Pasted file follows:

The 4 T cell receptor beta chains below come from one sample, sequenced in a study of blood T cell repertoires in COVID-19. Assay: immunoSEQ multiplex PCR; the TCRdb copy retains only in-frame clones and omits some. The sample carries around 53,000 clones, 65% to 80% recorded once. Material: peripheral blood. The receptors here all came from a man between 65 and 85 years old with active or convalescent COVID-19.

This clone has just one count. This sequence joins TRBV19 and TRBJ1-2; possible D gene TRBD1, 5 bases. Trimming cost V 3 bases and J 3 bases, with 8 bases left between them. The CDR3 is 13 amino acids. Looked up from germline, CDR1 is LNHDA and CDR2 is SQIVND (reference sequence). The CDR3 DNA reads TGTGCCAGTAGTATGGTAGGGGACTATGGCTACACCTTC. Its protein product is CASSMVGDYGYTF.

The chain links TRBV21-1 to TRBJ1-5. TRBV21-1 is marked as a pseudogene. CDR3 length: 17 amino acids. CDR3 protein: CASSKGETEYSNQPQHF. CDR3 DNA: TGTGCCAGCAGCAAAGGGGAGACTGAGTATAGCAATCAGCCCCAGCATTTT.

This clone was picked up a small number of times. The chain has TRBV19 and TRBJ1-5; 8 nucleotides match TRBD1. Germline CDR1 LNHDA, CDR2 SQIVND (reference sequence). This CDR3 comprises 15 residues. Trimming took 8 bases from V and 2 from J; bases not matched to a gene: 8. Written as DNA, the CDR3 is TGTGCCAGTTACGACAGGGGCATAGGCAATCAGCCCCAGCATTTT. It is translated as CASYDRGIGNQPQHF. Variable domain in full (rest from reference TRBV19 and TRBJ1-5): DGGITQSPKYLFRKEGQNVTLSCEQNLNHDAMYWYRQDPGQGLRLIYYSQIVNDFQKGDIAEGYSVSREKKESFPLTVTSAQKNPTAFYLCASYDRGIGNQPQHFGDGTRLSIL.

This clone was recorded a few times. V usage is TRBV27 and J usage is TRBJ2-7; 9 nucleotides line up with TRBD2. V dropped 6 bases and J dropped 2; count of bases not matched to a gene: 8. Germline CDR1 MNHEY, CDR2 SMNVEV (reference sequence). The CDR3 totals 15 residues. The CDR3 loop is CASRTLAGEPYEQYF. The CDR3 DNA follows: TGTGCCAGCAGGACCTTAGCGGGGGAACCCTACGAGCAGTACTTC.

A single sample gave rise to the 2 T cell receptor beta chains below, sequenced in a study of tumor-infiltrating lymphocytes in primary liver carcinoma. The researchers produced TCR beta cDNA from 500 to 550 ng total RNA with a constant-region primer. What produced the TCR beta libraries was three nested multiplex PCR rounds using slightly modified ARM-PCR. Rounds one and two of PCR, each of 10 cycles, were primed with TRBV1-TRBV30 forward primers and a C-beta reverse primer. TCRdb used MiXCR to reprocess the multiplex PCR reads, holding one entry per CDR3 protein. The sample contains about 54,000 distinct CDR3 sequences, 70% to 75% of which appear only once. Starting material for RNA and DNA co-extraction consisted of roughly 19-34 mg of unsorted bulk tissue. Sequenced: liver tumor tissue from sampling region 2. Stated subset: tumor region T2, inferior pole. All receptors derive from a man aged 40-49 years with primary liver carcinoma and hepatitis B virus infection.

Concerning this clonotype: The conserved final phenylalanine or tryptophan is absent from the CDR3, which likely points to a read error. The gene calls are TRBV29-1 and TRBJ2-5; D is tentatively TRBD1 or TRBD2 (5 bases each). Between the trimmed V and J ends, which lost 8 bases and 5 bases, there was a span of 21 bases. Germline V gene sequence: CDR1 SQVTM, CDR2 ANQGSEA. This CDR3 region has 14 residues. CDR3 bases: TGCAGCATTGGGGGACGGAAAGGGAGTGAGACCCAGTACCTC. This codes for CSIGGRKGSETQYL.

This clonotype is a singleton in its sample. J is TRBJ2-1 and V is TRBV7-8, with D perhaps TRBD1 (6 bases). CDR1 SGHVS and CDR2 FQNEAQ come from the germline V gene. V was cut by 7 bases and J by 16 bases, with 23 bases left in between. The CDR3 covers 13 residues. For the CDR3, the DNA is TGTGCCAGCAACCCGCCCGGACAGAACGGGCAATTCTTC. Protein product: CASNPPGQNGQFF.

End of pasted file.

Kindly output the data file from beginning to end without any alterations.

The 4 T cell receptor beta chains below come from one sample, sequenced in a study of blood T cell repertoires in COVID-19. Assay: immunoSEQ multiplex PCR; the TCRdb copy retains only in-frame clones and omits some. The sample carries around 53,000 clones, 65% to 80% recorded once. Material: peripheral blood. The receptors here all came from a man between 65 and 85 years old with active or convalescent COVID-19.

This clone has just one count. This sequence joins TRBV19 and TRBJ1-2; possible D gene TRBD1, 5 bases. Trimming cost V 3 bases and J 3 bases, with 8 bases left between them. The CDR3 is 13 amino acids. Looked up from germline, CDR1 is LNHDA and CDR2 is SQIVND (reference sequence). The CDR3 DNA reads TGTGCCAGTAGTATGGTAGGGGACTATGGCTACACCTTC. Its protein product is CASSMVGDYGYTF.

The chain links TRBV21-1 to TRBJ1-5. TRBV21-1 is marked as a pseudogene. CDR3 length: 17 amino acids. CDR3 protein: CASSKGETEYSNQPQHF. CDR3 DNA: TGTGCCAGCAGCAAAGGGGAGACTGAGTATAGCAATCAGCCCCAGCATTTT.

This clone was picked up a small number of times. The chain has TRBV19 and TRBJ1-5; 8 nucleotides match TRBD1. Germline CDR1 LNHDA, CDR2 SQIVND (reference sequence). This CDR3 comprises 15 residues. Trimming took 8 bases from V and 2 from J; bases not matched to a gene: 8. Written as DNA, the CDR3 is TGTGCCAGTTACGACAGGGGCATAGGCAATCAGCCCCAGCATTTT. It is translated as CASYDRGIGNQPQHF. Variable domain in full (rest from reference TRBV19 and TRBJ1-5): DGGITQSPKYLFRKEGQNVTLSCEQNLNHDAMYWYRQDPGQGLRLIYYSQIVNDFQKGDIAEGYSVSREKKESFPLTVTSAQKNPTAFYLCASYDRGIGNQPQHFGDGTRLSIL.

This clone was recorded a few times. V usage is TRBV27 and J usage is TRBJ2-7; 9 nucleotides line up with TRBD2. V dropped 6 bases and J dropped 2; count of bases not matched to a gene: 8. Germline CDR1 MNHEY, CDR2 SMNVEV (reference sequence). The CDR3 totals 15 residues. The CDR3 loop is CASRTLAGEPYEQYF. The CDR3 DNA follows: TGTGCCAGCAGGACCTTAGCGGGGGAACCCTACGAGCAGTACTTC.

A single sample gave rise to the 2 T cell receptor beta chains below, sequenced in a study of tumor-infiltrating lymphocytes in primary liver carcinoma. The researchers produced TCR beta cDNA from 500 to 550 ng total RNA with a constant-region primer. What produced the TCR beta libraries was three nested multiplex PCR rounds using slightly modified ARM-PCR. Rounds one and two of PCR, each of 10 cycles, were primed with TRBV1-TRBV30 forward primers and a C-beta reverse primer. TCRdb used MiXCR to reprocess the multiplex PCR reads, holding one entry per CDR3 protein. The sample contains about 54,000 distinct CDR3 sequences, 70% to 75% of which appear only once. Starting material for RNA and DNA co-extraction consisted of roughly 19-34 mg of unsorted bulk tissue. Sequenced: liver tumor tissue from sampling region 2. Stated subset: tumor region T2, inferior pole. All receptors derive from a man aged 40-49 years with primary liver carcinoma and hepatitis B virus infection.

Concerning this clonotype: The conserved final phenylalanine or tryptophan is absent from the CDR3, which likely points to a read error. The gene calls are TRBV29-1 and TRBJ2-5; D is tentatively TRBD1 or TRBD2 (5 bases each). Between the trimmed V and J ends, which lost 8 bases and 5 bases, there was a span of 21 bases. Germline V gene sequence: CDR1 SQVTM, CDR2 ANQGSEA. This CDR3 region has 14 residues. CDR3 bases: TGCAGCATTGGGGGACGGAAAGGGAGTGAGACCCAGTACCTC. This codes for CSIGGRKGSETQYL.

This clonotype is a singleton in its sample. J is TRBJ2-1 and V is TRBV7-8, with D perhaps TRBD1 (6 bases). CDR1 SGHVS and CDR2 FQNEAQ come from the germline V gene. V was cut by 7 bases and J by 16 bases, with 23 bases left in between. The CDR3 covers 13 residues. For the CDR3, the DNA is TGTGCCAGCAACCCGCCCGGACAGAACGGGCAATTCTTC. Protein product: CASNPPGQNGQFF.